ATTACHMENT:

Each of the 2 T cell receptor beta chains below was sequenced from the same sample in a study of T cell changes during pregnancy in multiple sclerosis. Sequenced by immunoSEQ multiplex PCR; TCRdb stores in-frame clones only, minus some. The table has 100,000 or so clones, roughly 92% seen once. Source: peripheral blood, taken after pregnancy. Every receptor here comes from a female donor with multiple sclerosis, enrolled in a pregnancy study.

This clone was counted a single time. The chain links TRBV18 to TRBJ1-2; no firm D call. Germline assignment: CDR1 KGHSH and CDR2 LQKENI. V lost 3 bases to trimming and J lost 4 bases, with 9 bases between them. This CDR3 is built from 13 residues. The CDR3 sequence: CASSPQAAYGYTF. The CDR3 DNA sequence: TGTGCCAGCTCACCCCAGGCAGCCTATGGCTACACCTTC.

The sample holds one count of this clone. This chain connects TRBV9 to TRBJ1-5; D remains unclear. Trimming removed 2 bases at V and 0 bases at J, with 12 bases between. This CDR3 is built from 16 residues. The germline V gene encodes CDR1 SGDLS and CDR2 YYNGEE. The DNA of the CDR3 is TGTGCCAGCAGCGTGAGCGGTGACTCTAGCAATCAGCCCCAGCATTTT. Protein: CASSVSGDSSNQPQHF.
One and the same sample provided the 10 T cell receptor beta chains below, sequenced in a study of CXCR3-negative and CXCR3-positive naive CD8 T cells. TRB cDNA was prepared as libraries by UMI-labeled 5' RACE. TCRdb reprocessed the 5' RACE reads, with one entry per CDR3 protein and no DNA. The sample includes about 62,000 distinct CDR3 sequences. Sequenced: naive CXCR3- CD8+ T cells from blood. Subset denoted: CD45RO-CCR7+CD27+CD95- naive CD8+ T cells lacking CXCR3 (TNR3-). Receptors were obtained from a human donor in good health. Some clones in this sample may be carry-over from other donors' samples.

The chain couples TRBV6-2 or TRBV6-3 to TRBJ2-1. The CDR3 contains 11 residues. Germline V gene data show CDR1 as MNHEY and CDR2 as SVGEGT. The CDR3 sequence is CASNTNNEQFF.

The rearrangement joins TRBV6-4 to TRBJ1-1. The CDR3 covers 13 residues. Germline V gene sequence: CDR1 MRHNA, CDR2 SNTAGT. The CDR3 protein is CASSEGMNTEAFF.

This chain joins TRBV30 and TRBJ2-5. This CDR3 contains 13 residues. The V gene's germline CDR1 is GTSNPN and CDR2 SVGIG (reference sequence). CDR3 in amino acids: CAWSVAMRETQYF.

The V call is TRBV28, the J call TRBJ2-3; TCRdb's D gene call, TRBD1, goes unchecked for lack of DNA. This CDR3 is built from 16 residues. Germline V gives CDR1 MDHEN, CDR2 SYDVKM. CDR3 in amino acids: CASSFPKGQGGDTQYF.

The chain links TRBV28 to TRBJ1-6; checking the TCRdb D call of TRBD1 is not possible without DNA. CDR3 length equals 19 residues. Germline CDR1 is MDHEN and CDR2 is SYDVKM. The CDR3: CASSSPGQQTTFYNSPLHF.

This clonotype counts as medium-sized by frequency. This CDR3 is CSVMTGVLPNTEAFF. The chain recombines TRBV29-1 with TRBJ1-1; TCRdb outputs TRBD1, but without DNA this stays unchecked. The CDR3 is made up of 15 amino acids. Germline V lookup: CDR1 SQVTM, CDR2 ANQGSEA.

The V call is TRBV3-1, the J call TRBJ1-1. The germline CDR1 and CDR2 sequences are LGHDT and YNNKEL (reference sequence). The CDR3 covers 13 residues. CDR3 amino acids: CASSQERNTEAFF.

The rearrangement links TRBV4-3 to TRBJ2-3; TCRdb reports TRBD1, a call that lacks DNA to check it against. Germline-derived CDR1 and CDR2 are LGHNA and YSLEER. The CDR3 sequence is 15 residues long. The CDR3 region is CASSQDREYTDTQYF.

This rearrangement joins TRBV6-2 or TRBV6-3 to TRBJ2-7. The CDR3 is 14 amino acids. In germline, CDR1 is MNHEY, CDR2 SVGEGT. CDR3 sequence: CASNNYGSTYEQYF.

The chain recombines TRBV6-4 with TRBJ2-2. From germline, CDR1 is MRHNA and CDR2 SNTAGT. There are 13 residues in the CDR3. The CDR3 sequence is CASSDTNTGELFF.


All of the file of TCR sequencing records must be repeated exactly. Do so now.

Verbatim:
Each of the 2 T cell receptor beta chains below was sequenced from the same sample in a study of T cell changes during pregnancy in multiple sclerosis. Sequenced by immunoSEQ multiplex PCR; TCRdb stores in-frame clones only, minus some. The table has 100,000 or so clones, roughly 92% seen once. Source: peripheral blood, taken after pregnancy. Every receptor here comes from a female donor with multiple sclerosis, enrolled in a pregnancy study.

This clone was counted a single time. The chain links TRBV18 to TRBJ1-2; no firm D call. Germline assignment: CDR1 KGHSH and CDR2 LQKENI. V lost 3 bases to trimming and J lost 4 bases, with 9 bases between them. This CDR3 is built from 13 residues. The CDR3 sequence: CASSPQAAYGYTF. The CDR3 DNA sequence: TGTGCCAGCTCACCCCAGGCAGCCTATGGCTACACCTTC.

The sample holds one count of this clone. This chain connects TRBV9 to TRBJ1-5; D remains unclear. Trimming removed 2 bases at V and 0 bases at J, with 12 bases between. This CDR3 is built from 16 residues. The germline V gene encodes CDR1 SGDLS and CDR2 YYNGEE. The DNA of the CDR3 is TGTGCCAGCAGCGTGAGCGGTGACTCTAGCAATCAGCCCCAGCATTTT. Protein: CASSVSGDSSNQPQHF.
One and the same sample provided the 10 T cell receptor beta chains below, sequenced in a study of CXCR3-negative and CXCR3-positive naive CD8 T cells. TRB cDNA was prepared as libraries by UMI-labeled 5' RACE. TCRdb reprocessed the 5' RACE reads, with one entry per CDR3 protein and no DNA. The sample includes about 62,000 distinct CDR3 sequences. Sequenced: naive CXCR3- CD8+ T cells from blood. Subset denoted: CD45RO-CCR7+CD27+CD95- naive CD8+ T cells lacking CXCR3 (TNR3-). Receptors were obtained from a human donor in good health. Some clones in this sample may be carry-over from other donors' samples.

The chain couples TRBV6-2 or TRBV6-3 to TRBJ2-1. The CDR3 contains 11 residues. Germline V gene data show CDR1 as MNHEY and CDR2 as SVGEGT. The CDR3 sequence is CASNTNNEQFF.

The rearrangement joins TRBV6-4 to TRBJ1-1. The CDR3 covers 13 residues. Germline V gene sequence: CDR1 MRHNA, CDR2 SNTAGT. The CDR3 protein is CASSEGMNTEAFF.

This chain joins TRBV30 and TRBJ2-5. This CDR3 contains 13 residues. The V gene's germline CDR1 is GTSNPN and CDR2 SVGIG (reference sequence). CDR3 in amino acids: CAWSVAMRETQYF.

The V call is TRBV28, the J call TRBJ2-3; TCRdb's D gene call, TRBD1, goes unchecked for lack of DNA. This CDR3 is built from 16 residues. Germline V gives CDR1 MDHEN, CDR2 SYDVKM. CDR3 in amino acids: CASSFPKGQGGDTQYF.

The chain links TRBV28 to TRBJ1-6; checking the TCRdb D call of TRBD1 is not possible without DNA. CDR3 length equals 19 residues. Germline CDR1 is MDHEN and CDR2 is SYDVKM. The CDR3: CASSSPGQQTTFYNSPLHF.

This clonotype counts as medium-sized by frequency. This CDR3 is CSVMTGVLPNTEAFF. The chain recombines TRBV29-1 with TRBJ1-1; TCRdb outputs TRBD1, but without DNA this stays unchecked. The CDR3 is made up of 15 amino acids. Germline V lookup: CDR1 SQVTM, CDR2 ANQGSEA.

The V call is TRBV3-1, the J call TRBJ1-1. The germline CDR1 and CDR2 sequences are LGHDT and YNNKEL (reference sequence). The CDR3 covers 13 residues. CDR3 amino acids: CASSQERNTEAFF.

The rearrangement links TRBV4-3 to TRBJ2-3; TCRdb reports TRBD1, a call that lacks DNA to check it against. Germline-derived CDR1 and CDR2 are LGHNA and YSLEER. The CDR3 sequence is 15 residues long. The CDR3 region is CASSQDREYTDTQYF.

This rearrangement joins TRBV6-2 or TRBV6-3 to TRBJ2-7. The CDR3 is 14 amino acids. In germline, CDR1 is MNHEY, CDR2 SVGEGT. CDR3 sequence: CASNNYGSTYEQYF.

The chain recombines TRBV6-4 with TRBJ2-2. From germline, CDR1 is MRHNA and CDR2 SNTAGT. There are 13 residues in the CDR3. The CDR3 sequence is CASSDTNTGELFF.